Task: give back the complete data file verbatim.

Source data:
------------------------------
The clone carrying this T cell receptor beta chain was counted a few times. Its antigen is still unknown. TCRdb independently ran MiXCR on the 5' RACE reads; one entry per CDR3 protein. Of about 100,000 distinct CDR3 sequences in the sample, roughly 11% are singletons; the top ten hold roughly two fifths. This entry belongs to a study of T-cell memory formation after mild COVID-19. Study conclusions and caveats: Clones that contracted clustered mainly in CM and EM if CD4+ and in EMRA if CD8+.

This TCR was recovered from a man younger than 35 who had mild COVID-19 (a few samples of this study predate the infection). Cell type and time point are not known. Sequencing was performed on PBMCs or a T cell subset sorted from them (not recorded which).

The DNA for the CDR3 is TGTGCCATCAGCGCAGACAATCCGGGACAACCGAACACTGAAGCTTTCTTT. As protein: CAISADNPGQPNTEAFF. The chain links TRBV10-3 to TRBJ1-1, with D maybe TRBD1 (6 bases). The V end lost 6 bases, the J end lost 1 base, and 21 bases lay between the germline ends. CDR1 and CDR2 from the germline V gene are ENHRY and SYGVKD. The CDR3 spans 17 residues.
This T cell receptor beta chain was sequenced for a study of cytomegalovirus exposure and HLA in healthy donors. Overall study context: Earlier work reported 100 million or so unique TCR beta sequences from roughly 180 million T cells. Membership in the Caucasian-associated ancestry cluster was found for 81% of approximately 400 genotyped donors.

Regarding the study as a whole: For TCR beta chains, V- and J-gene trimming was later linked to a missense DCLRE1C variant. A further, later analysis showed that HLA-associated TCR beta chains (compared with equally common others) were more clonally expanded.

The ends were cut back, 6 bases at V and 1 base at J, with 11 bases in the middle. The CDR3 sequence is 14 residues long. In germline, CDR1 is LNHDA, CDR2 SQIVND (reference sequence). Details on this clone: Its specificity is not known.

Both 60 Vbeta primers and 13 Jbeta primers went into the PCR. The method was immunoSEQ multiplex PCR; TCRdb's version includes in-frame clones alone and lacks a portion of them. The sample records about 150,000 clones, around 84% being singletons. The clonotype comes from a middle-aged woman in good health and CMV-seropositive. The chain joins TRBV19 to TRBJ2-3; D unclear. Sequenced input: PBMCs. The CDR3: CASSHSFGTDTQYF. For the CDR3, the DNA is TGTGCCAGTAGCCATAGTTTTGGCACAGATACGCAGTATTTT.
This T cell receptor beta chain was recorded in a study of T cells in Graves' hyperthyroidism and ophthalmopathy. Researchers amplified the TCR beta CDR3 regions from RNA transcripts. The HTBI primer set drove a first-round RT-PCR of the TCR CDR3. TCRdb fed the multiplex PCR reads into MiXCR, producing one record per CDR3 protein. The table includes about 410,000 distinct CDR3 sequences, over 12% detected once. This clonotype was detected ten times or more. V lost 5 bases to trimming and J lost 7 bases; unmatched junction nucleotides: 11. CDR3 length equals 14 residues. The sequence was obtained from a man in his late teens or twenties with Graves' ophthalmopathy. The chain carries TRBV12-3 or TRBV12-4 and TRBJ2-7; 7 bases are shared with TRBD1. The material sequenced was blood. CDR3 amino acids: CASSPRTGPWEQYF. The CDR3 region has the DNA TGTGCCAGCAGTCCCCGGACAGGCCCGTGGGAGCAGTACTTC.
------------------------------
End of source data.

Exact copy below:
The clone carrying this T cell receptor beta chain was counted a few times. Its antigen is still unknown. TCRdb independently ran MiXCR on the 5' RACE reads; one entry per CDR3 protein. Of about 100,000 distinct CDR3 sequences in the sample, roughly 11% are singletons; the top ten hold roughly two fifths. This entry belongs to a study of T-cell memory formation after mild COVID-19. Study conclusions and caveats: Clones that contracted clustered mainly in CM and EM if CD4+ and in EMRA if CD8+.

This TCR was recovered from a man younger than 35 who had mild COVID-19 (a few samples of this study predate the infection). Cell type and time point are not known. Sequencing was performed on PBMCs or a T cell subset sorted from them (not recorded which).

The DNA for the CDR3 is TGTGCCATCAGCGCAGACAATCCGGGACAACCGAACACTGAAGCTTTCTTT. As protein: CAISADNPGQPNTEAFF. The chain links TRBV10-3 to TRBJ1-1, with D maybe TRBD1 (6 bases). The V end lost 6 bases, the J end lost 1 base, and 21 bases lay between the germline ends. CDR1 and CDR2 from the germline V gene are ENHRY and SYGVKD. The CDR3 spans 17 residues.
This T cell receptor beta chain was sequenced for a study of cytomegalovirus exposure and HLA in healthy donors. Overall study context: Earlier work reported 100 million or so unique TCR beta sequences from roughly 180 million T cells. Membership in the Caucasian-associated ancestry cluster was found for 81% of approximately 400 genotyped donors.

Regarding the study as a whole: For TCR beta chains, V- and J-gene trimming was later linked to a missense DCLRE1C variant. A further, later analysis showed that HLA-associated TCR beta chains (compared with equally common others) were more clonally expanded.

The ends were cut back, 6 bases at V and 1 base at J, with 11 bases in the middle. The CDR3 sequence is 14 residues long. In germline, CDR1 is LNHDA, CDR2 SQIVND (reference sequence). Details on this clone: Its specificity is not known.

Both 60 Vbeta primers and 13 Jbeta primers went into the PCR. The method was immunoSEQ multiplex PCR; TCRdb's version includes in-frame clones alone and lacks a portion of them. The sample records about 150,000 clones, around 84% being singletons. The clonotype comes from a middle-aged woman in good health and CMV-seropositive. The chain joins TRBV19 to TRBJ2-3; D unclear. Sequenced input: PBMCs. The CDR3: CASSHSFGTDTQYF. For the CDR3, the DNA is TGTGCCAGTAGCCATAGTTTTGGCACAGATACGCAGTATTTT.
This T cell receptor beta chain was recorded in a study of T cells in Graves' hyperthyroidism and ophthalmopathy. Researchers amplified the TCR beta CDR3 regions from RNA transcripts. The HTBI primer set drove a first-round RT-PCR of the TCR CDR3. TCRdb fed the multiplex PCR reads into MiXCR, producing one record per CDR3 protein. The table includes about 410,000 distinct CDR3 sequences, over 12% detected once. This clonotype was detected ten times or more. V lost 5 bases to trimming and J lost 7 bases; unmatched junction nucleotides: 11. CDR3 length equals 14 residues. The sequence was obtained from a man in his late teens or twenties with Graves' ophthalmopathy. The chain carries TRBV12-3 or TRBV12-4 and TRBJ2-7; 7 bases are shared with TRBD1. The material sequenced was blood. CDR3 amino acids: CASSPRTGPWEQYF. The CDR3 region has the DNA TGTGCCAGCAGTCCCCGGACAGGCCCGTGGGAGCAGTACTTC.